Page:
Soil Cleanup at Los Alamos National Laboratory:
Sediment Contamination in the South Fork of Acid Canyon

Migration of plutonium in ground water at the Nevada Test Site
A. B. Kersting1, D. W. Efurd2, D. L. Finnegan2, D. J. Rokop2, D. K. Smith1 & J. L. Thompson2

Mechanism of Plutonium Transport in a Shallow Aquifer in Mortandad Canyon, Los Alamos National Laboratory, New Mexico
Richard C. Marty,*† Deborah Bennett,‡ and Philip Thullen‡
5075 North 51st Street, Boulder, Colorado 80301, and Los Alamos National Laboratory, Los Alamos, New Mexico 87545
Environ. Sci. Technol., 1997, 31 (7), pp 2020–2027
DOI: 10.1021/es960817l

Mobility of plutonium and americium through a shallow aquifer in a semiarid region
William R. Penrose, Wilfred L. Polzer, Edward H. Essington, Donald M. Nelson, Kent A. Orlandini
Environ. Sci. Technol., 1990, 24 (2), pp 228–234
DOI: 10.1021/es00072a012

Transport and deposition of plutonium-contaminated sediments by fluvial processes, Los Alamos Canyon, New Mexico
William L. Graf1

Mass loading of soil particles on a pasture grass

J. E. Pinder, III , K. W. McLeod, R. F. Lide* and K. C. Sherrod
Savannah River Ecology Laboratory, Drawer E, Aiken, South Carolina 29801, USA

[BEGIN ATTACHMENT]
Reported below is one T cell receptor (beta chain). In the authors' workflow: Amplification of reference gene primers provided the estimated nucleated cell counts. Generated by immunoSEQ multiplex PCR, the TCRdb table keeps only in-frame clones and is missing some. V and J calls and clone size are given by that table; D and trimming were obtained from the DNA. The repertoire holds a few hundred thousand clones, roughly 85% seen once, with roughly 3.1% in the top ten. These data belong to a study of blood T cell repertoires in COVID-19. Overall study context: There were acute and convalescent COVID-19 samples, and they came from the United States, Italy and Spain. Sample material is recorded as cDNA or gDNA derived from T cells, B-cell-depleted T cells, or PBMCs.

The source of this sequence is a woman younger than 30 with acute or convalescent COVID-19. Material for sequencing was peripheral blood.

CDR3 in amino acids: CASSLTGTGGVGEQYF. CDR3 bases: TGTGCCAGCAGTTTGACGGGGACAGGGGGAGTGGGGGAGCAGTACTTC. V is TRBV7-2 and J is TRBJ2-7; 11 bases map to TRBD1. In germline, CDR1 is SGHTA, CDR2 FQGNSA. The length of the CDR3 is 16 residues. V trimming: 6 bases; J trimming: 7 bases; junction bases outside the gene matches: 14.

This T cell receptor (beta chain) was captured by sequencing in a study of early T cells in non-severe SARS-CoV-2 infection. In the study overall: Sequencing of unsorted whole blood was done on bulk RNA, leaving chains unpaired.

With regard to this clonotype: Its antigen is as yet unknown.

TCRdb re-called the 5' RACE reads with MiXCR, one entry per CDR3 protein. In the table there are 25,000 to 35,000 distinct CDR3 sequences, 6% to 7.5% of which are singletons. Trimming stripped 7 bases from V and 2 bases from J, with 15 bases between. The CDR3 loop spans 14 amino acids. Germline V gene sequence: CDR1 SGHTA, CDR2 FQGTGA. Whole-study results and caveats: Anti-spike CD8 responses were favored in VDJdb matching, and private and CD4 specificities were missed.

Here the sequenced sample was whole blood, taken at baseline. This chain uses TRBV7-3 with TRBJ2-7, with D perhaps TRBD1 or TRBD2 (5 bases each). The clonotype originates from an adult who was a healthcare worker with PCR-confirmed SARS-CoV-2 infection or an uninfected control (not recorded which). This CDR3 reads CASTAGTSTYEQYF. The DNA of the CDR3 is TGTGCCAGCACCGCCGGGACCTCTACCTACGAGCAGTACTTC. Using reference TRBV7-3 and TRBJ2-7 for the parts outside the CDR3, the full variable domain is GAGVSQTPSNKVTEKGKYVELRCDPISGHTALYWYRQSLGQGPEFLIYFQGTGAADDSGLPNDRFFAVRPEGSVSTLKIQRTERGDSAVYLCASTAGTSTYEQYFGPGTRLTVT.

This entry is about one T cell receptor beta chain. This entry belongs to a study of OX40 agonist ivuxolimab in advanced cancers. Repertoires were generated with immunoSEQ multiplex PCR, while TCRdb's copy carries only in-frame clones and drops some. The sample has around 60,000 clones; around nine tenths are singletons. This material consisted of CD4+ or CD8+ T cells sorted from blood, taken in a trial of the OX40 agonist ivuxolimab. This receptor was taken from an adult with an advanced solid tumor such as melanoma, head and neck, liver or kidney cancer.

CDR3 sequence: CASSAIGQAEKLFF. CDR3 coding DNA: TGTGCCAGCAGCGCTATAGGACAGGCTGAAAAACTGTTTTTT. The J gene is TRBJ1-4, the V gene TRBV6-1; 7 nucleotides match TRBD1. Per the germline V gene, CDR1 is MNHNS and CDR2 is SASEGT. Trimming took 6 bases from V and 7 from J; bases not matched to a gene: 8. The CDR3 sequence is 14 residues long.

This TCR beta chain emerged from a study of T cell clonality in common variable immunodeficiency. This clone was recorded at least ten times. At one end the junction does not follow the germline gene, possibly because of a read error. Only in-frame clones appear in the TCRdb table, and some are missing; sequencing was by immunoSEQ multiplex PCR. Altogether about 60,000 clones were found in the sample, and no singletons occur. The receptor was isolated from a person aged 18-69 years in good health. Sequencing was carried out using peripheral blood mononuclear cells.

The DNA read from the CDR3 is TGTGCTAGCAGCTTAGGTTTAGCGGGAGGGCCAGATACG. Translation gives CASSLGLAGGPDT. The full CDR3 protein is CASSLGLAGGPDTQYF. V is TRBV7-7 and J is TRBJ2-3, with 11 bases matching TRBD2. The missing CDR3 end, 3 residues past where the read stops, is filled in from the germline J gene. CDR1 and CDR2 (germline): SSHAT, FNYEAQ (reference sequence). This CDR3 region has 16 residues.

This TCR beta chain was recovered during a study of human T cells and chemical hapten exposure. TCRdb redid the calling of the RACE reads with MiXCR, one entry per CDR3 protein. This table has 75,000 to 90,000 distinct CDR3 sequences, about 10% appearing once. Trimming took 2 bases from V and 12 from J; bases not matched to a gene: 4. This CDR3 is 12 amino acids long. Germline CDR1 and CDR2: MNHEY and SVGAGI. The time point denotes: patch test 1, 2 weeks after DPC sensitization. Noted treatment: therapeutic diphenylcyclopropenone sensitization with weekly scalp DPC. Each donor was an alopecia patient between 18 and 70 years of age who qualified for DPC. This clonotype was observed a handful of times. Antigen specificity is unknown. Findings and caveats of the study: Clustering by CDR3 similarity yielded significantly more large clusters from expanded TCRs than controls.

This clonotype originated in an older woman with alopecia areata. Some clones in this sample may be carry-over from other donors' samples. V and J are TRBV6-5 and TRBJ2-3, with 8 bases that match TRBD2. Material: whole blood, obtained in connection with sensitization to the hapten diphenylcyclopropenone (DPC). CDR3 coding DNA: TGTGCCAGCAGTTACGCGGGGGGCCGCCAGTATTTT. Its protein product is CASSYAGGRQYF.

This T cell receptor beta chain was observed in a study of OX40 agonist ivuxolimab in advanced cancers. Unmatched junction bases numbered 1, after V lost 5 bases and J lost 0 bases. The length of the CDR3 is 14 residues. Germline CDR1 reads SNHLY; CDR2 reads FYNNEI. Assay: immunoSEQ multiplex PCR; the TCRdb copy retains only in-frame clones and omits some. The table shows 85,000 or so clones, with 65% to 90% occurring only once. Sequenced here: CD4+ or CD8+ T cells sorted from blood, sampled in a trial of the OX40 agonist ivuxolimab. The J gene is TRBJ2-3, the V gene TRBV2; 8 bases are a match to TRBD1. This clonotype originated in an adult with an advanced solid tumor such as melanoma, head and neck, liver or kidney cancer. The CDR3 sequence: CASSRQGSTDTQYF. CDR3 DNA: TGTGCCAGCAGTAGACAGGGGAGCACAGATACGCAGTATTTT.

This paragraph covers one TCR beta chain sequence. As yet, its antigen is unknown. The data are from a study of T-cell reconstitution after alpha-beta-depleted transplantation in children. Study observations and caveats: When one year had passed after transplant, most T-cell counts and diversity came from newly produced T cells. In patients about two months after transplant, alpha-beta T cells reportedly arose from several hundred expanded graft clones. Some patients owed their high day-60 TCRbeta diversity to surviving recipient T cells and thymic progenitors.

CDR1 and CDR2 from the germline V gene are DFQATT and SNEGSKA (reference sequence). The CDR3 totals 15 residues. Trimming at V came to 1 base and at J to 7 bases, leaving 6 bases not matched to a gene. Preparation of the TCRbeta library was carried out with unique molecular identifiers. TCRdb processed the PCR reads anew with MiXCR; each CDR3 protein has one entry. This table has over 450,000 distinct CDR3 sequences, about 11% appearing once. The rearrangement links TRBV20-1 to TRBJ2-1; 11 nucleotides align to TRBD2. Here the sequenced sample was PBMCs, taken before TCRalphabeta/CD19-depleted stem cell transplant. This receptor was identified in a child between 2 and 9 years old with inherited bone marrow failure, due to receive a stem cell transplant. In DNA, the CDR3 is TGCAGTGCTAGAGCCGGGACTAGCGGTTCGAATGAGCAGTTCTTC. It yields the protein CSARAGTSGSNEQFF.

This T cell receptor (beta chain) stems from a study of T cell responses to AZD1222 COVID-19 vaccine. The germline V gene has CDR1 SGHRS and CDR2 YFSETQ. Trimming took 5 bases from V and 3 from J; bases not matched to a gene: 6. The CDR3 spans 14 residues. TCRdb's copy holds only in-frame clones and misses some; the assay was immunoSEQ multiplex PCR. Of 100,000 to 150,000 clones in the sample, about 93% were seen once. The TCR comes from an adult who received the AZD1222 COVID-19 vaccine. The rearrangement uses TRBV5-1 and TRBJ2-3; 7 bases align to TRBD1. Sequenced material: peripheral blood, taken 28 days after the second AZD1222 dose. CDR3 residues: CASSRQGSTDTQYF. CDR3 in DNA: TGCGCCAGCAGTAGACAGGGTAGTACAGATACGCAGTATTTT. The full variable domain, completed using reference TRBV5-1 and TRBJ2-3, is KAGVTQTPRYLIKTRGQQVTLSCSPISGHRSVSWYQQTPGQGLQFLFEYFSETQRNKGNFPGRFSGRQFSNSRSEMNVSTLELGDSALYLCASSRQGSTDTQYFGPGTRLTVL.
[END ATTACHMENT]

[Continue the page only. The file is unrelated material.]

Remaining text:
The uptake of radionuclides by beans, squash, and corn growing in contaminated alluvial soils at Los Alamos national laboratory
P.R. Fresqueza, D.R. Armstronga, M.A. Mullena & L. Naranjo Jr.a
pages 99-121
Available online: 21 Nov 2008

Comparative distribution of plutonium in contaminated ecosystems at Oak Ridge, Tennessee and Los Alamos, New Mexico

Concentrations of Radionuclides and Trace Elements in ...
Concentrations of Radionuclides and Trace. Elements in Environmental Media Around the. Dual-Axis Radiographic Hydrodynamic Test. Facility at Los Alamos ...
Emanation of Tritiated Water from Disposal Sites at Los Alamos ...
di WV Abeele - 1982
Radionuclides disposed of at the Los Alamos National Laboratory include significant amounts ..... C. Daniel and F. S. Wood, Eds.. John Wiley & Sons. Inc.. ...
Soils, Foodstuffs & Biota Monitoring - Los Alamos National Laboratory
Radionuclides in Fish Downstream of Los Alamos National Laboratory After the ....Contaminant Concentrations in Conifer Tree Bark and Wood Following the ... › Environment › Biological Resources -

Anonymous said...

"A representative of Senator Tom Udall's office responded that $360 million has been spent at [Los Alamos Nuclear Laboratory] since the Cerro Grande fire in 2000. Some of the money was used for forest thinning around the LANL property."